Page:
Micro-blogging site Twitter (TWTR) - Get Report celebrated its 10th birthday last week. But the air of uncertainty surrounding the celebrations was palpable. Will this social media pioneer regain its momentum, or are there better investments in the technology sector?

Given Twitter's problems, it's best for investors to stay away. The company has not found a successful advertising model. Its number of users has leveled off, and it has churned through enough CEOs and senior product managers to field a baseball team. There are other workforce problems, and the downward trends have had the company even questioning the 140-character limit on its messaging. This is a company that needs to find itself on many levels.

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Twitter revolutionized the way people connected with one another, teaching people how to shrink their ideas and drive home a message. It became an alternative to the newspaper for many people worldwide, delivering important updates on events from the Arab Spring to the Black Lives Matter movement. 

Between 2010 and 2015, Twitter's monthly active users (MAU) grew 30 times from 10 million in the first quarter of 2010 to 302 million in the first quarter of 2015. 

However, throughout 2015, Twitter's growth has been nominal, largely because of its inability to keep users engaged. For reference, Facebook has about 1.6 billion users, a 14% rise from 2015. A shrinking user base will only drive advertisers and marketers, key revenue engines for online platforms, to other rivals like Facebook, Instagram and Snapchat. Photo-sharing app Instagram's MAU's are already about 25% higher than those of Twitter.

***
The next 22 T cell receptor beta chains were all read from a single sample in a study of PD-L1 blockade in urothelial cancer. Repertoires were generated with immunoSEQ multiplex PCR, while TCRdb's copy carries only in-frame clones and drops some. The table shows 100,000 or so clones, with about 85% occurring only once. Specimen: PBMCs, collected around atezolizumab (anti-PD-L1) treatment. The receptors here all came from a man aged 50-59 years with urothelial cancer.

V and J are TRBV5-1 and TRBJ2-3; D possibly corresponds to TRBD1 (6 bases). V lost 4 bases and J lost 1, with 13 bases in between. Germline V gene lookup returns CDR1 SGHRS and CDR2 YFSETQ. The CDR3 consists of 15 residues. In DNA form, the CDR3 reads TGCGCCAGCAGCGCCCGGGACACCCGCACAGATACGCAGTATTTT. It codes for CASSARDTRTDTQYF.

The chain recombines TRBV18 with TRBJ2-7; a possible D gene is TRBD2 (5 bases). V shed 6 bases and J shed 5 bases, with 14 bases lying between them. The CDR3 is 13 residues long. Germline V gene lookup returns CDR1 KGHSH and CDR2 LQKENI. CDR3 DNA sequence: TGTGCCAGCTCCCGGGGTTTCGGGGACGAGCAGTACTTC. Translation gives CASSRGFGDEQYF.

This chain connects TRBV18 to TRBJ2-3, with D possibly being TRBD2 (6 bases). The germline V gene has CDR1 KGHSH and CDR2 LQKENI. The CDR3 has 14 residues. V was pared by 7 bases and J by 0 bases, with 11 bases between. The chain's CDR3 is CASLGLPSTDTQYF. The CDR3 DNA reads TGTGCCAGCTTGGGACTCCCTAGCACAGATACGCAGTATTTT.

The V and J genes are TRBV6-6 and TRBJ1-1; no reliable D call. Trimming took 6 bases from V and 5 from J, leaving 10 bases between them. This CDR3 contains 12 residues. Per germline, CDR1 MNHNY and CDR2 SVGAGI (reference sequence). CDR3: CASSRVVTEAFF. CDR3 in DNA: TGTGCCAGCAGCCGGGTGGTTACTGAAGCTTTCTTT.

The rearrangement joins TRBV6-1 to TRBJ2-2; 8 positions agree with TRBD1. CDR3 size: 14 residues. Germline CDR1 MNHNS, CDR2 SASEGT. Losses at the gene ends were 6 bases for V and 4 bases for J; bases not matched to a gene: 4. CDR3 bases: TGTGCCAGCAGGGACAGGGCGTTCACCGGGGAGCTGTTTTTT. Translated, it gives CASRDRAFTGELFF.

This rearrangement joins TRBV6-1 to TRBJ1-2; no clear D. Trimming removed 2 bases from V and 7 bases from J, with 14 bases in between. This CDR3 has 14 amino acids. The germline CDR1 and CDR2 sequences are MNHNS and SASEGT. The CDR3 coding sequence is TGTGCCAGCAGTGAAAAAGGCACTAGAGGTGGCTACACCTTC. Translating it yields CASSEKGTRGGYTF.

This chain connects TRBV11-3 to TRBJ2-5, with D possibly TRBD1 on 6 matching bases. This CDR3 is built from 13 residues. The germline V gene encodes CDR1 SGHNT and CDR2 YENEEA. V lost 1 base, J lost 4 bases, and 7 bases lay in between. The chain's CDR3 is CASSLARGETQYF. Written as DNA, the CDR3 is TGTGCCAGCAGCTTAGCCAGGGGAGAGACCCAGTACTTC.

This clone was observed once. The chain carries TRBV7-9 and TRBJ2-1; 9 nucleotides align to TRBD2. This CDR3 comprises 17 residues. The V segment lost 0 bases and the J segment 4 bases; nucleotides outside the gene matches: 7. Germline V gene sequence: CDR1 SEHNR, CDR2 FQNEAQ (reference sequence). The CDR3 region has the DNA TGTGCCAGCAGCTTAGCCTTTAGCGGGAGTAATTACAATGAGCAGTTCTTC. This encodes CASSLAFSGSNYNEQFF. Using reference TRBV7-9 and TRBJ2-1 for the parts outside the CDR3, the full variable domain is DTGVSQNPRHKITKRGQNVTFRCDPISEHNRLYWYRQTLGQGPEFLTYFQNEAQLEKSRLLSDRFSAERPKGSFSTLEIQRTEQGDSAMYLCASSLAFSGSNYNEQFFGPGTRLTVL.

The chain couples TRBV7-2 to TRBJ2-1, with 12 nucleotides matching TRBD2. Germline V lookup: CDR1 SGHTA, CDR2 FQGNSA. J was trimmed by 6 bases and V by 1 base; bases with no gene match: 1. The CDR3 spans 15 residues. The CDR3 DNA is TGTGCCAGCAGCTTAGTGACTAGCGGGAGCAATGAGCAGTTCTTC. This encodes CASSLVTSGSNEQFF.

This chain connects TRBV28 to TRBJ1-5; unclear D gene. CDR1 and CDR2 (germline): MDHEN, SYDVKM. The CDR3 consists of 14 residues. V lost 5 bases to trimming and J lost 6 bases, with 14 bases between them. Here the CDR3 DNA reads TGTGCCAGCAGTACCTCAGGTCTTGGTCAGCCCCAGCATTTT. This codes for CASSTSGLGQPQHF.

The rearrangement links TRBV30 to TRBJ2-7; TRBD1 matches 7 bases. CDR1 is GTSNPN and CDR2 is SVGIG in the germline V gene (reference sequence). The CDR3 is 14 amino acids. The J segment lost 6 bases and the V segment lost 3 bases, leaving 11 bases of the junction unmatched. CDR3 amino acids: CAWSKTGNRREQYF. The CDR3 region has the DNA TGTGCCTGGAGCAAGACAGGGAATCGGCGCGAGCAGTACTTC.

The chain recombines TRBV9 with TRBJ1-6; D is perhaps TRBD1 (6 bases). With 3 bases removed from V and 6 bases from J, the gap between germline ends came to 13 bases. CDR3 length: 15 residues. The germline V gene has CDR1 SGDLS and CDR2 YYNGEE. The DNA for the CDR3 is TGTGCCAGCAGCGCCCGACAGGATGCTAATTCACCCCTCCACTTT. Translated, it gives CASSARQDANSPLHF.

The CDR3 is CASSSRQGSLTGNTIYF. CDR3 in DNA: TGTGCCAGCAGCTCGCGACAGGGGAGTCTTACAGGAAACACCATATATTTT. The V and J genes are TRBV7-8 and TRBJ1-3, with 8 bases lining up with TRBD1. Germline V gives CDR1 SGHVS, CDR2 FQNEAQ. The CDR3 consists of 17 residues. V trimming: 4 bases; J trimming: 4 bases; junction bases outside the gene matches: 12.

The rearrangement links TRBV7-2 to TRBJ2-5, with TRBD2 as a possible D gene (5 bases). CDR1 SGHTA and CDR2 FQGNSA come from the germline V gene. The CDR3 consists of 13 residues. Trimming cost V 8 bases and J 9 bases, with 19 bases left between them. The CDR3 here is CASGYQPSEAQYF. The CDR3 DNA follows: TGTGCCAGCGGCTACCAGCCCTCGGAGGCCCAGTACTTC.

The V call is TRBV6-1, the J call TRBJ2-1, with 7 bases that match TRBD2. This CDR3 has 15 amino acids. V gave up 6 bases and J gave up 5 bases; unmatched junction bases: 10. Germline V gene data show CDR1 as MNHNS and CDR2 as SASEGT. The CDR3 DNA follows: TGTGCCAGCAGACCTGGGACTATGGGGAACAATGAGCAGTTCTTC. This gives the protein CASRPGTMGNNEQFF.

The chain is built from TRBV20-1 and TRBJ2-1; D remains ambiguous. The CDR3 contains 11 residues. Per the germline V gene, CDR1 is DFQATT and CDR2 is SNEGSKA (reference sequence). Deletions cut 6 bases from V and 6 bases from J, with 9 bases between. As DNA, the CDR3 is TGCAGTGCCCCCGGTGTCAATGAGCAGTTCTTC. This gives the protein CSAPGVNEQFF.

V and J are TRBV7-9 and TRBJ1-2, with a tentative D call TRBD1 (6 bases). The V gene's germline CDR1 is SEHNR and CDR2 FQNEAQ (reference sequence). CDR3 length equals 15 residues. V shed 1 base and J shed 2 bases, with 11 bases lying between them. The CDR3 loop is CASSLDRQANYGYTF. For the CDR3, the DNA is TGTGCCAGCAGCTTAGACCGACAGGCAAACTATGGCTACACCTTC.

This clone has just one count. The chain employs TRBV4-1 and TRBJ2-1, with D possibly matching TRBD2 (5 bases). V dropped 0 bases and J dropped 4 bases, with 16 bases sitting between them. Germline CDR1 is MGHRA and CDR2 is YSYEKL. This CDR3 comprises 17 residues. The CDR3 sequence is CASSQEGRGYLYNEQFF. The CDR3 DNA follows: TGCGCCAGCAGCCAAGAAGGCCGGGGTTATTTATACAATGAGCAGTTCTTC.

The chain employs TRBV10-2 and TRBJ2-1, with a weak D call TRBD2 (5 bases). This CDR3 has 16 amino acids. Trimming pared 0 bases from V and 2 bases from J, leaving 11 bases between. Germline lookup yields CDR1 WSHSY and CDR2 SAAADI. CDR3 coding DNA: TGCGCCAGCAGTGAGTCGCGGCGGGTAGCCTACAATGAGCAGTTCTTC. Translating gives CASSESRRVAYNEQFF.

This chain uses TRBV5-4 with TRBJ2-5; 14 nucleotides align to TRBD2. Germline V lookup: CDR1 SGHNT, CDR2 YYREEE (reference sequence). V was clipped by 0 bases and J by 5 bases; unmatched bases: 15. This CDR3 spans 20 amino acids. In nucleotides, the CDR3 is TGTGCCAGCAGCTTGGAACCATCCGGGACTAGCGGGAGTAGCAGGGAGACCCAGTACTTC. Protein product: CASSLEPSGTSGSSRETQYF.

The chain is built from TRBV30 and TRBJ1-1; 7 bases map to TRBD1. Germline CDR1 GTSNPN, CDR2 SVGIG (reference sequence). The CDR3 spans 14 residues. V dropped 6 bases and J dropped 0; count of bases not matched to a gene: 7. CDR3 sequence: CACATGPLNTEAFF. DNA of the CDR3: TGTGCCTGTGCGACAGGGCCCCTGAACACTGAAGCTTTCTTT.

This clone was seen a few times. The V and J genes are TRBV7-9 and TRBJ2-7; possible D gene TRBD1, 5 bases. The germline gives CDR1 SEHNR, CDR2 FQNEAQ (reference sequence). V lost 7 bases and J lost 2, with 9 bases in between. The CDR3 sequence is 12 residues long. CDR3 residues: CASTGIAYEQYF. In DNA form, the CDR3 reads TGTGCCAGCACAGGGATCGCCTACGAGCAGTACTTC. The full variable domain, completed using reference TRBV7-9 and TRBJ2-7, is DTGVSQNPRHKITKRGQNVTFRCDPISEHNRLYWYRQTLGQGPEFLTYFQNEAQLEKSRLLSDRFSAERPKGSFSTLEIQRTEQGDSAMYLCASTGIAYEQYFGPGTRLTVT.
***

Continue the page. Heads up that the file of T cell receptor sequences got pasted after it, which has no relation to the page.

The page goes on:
The result: According to data from eMarketer, Twitter's advertising revenue growth is expected to decline from 45% this year to 35% in 2017. So, unless the company finds strategies to revive its user growth or a completely new source of revenue, the company's top line itself is not looking good.

Complicating Twitter's task at revitalizing itself, the company has changed CEOs four times since 2008 and had five vice presidents of product development in five years. Last year, Twitter rehired its founder Jack Dorsey as CEO. To be sure overall revenue has grown by 58% over the past year to $2.2 billion. But Dorsey is also running payment service provider Square. Skeptics have questioned how well he can run a company when his attention is partly elsewhere, and the deep-rooted, long-range problems remain.  

Twitter's workforce issues extend beyond the C-suite. Dorsey admitted recently that the company must improve its diversity, if it wants to tout an image as a modern, not to mention Millennial friendly company.

Both operating and net profits now hover in the red. Dorsey faces a hard chore in turning Twitter into a profit-making entity.

Twitter's share price rose above $70 in 2013, just a month after its successful IPO. It reached an all-time low last month and is currently trading at around $15. If things don't rebound, the stock could even hit $6-$7, according to some analysts. Most analysts are not suggesting a Buy for the stock.

The U.S. Presidential elections and the Rio Olympics could help the company. Twitter activity increases during hot news events. Twitter could perhaps even re-involve users and external developers to better its platform, as it did prior to 2012.

Otherwise, the company may fall into the ranks of takeover targets, like other former tech giant Yahoo!. Meanwhile, avoid Twitter's stock.

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This article is commentary by an independent contributor. At the time of publication, the author held no positions in the stocks mentioned.